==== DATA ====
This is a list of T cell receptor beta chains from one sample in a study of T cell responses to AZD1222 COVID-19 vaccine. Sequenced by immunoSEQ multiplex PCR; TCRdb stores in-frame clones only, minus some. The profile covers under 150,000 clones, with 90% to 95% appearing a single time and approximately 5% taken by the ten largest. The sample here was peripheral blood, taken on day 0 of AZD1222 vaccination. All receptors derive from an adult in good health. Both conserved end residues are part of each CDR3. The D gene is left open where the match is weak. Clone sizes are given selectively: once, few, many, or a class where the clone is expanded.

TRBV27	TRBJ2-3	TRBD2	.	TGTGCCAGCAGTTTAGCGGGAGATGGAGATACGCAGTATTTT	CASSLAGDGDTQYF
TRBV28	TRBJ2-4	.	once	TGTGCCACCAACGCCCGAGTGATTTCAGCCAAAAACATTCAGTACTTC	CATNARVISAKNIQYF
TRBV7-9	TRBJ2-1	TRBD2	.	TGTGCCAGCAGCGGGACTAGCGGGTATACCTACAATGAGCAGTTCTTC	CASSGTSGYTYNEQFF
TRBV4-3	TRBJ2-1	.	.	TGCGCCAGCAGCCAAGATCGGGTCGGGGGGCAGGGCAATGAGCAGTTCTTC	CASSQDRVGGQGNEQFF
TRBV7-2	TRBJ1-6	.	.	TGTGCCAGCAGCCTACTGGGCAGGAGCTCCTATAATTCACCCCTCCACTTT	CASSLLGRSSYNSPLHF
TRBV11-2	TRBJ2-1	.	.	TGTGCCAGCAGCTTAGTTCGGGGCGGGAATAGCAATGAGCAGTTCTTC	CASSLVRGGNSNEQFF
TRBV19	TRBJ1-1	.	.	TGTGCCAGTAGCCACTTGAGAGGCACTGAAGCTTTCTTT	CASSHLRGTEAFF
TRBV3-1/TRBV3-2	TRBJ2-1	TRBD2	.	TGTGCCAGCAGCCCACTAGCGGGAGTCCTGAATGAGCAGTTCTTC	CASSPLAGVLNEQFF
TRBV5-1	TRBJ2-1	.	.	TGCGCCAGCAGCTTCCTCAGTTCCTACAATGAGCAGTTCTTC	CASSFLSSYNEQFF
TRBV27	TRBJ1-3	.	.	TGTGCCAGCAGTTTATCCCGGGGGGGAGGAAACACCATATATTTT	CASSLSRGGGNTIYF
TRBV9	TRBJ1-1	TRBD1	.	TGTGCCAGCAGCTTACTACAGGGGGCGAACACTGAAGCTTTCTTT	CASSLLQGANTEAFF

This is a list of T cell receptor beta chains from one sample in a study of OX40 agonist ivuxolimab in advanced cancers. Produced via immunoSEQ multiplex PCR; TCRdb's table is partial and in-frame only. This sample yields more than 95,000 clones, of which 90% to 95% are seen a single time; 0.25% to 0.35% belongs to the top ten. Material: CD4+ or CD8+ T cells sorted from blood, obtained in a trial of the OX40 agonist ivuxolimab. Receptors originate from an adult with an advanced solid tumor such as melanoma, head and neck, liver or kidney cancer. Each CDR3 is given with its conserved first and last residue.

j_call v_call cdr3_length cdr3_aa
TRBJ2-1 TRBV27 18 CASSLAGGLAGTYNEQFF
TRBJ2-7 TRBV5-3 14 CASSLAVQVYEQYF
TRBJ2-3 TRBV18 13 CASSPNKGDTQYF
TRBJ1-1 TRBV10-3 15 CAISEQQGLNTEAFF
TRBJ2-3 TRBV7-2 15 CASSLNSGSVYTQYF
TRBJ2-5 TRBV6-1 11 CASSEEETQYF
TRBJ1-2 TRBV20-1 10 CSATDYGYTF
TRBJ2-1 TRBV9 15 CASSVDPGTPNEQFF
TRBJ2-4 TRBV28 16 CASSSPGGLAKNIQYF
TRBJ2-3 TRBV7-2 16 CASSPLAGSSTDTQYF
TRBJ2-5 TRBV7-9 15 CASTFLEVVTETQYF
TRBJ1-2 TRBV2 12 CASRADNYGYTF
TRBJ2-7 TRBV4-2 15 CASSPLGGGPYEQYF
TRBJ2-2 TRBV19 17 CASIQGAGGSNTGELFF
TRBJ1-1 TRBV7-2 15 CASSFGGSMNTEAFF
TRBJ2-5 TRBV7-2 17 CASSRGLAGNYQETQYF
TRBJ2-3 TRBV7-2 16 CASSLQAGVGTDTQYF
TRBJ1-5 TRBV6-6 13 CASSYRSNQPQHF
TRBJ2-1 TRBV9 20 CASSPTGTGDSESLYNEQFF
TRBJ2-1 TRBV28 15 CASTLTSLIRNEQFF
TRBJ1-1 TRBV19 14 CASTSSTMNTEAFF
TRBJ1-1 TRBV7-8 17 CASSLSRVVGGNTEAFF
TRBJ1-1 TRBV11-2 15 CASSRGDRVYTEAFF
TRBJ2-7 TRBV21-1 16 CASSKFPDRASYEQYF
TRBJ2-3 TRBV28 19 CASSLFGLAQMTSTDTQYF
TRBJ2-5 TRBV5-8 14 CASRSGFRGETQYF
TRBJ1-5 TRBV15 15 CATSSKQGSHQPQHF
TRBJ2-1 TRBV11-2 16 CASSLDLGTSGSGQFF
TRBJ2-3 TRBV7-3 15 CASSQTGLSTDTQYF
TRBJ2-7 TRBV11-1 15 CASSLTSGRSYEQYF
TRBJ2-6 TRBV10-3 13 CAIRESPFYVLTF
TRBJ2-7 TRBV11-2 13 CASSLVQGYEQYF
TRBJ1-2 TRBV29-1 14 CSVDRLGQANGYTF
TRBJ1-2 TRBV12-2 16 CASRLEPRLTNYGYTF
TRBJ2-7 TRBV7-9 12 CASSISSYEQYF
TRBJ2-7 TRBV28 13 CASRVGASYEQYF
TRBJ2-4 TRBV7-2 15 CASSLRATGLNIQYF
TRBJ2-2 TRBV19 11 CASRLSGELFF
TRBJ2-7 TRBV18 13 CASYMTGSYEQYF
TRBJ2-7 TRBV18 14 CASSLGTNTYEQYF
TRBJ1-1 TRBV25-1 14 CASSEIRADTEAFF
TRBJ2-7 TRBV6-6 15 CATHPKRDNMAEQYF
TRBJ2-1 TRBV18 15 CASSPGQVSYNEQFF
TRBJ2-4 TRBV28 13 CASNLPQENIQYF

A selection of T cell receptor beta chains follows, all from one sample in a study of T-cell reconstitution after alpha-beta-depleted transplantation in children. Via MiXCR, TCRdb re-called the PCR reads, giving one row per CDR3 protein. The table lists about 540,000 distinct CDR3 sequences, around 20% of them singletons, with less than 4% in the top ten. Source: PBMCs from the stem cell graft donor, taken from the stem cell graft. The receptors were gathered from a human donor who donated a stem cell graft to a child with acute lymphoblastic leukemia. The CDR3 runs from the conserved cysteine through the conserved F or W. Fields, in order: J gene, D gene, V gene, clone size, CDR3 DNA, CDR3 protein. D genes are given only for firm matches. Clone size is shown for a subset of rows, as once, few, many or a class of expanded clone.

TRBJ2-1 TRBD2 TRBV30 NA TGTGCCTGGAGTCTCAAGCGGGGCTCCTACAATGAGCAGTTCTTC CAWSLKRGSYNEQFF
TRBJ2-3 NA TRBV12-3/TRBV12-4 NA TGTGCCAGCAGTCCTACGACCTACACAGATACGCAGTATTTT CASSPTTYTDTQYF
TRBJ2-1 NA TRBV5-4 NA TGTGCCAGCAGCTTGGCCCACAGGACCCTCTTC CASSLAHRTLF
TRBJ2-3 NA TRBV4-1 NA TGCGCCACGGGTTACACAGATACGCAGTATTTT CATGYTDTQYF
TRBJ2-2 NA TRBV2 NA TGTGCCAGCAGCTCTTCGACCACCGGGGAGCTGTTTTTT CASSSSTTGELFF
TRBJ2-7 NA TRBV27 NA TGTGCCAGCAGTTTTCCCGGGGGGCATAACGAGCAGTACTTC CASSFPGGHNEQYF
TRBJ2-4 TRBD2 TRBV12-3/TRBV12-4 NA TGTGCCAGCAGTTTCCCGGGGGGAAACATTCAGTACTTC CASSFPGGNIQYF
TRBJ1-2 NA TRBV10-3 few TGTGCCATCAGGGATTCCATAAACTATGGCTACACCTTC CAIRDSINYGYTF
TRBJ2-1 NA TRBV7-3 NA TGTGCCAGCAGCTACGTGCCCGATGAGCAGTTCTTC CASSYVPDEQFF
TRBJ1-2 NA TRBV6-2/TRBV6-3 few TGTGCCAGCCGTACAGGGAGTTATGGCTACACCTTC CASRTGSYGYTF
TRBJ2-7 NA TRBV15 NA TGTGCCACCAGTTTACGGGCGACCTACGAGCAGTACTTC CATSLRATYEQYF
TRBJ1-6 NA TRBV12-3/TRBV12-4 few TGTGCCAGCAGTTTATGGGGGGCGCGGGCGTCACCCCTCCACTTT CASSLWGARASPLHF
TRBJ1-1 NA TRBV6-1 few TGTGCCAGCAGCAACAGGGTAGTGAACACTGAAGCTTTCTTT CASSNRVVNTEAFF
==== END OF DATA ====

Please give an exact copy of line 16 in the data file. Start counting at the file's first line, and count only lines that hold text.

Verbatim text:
TRBJ2-7 TRBV5-3 14 CASSLAVQVYEQYF